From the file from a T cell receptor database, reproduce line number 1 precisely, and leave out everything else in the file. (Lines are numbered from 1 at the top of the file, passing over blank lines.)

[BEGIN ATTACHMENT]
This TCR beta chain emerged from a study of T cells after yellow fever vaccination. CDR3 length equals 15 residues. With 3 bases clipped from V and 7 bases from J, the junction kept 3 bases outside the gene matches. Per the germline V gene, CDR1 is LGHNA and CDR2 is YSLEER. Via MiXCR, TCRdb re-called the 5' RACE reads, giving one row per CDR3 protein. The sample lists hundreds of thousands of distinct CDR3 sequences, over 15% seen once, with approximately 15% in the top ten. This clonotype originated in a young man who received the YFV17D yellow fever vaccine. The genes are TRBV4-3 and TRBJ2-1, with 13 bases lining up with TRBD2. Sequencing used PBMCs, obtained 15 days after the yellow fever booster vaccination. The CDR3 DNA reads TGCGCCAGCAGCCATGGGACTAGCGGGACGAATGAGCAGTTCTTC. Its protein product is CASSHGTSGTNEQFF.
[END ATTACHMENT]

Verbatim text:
This TCR beta chain emerged from a study of T cells after yellow fever vaccination. CDR3 length equals 15 residues. With 3 bases clipped from V and 7 bases from J, the junction kept 3 bases outside the gene matches. Per the germline V gene, CDR1 is LGHNA and CDR2 is YSLEER. Via MiXCR, TCRdb re-called the 5' RACE reads, giving one row per CDR3 protein. The sample lists hundreds of thousands of distinct CDR3 sequences, over 15% seen once, with approximately 15% in the top ten. This clonotype originated in a young man who received the YFV17D yellow fever vaccine. The genes are TRBV4-3 and TRBJ2-1, with 13 bases lining up with TRBD2. Sequencing used PBMCs, obtained 15 days after the yellow fever booster vaccination. The CDR3 DNA reads TGCGCCAGCAGCCATGGGACTAGCGGGACGAATGAGCAGTTCTTC. Its protein product is CASSHGTSGTNEQFF.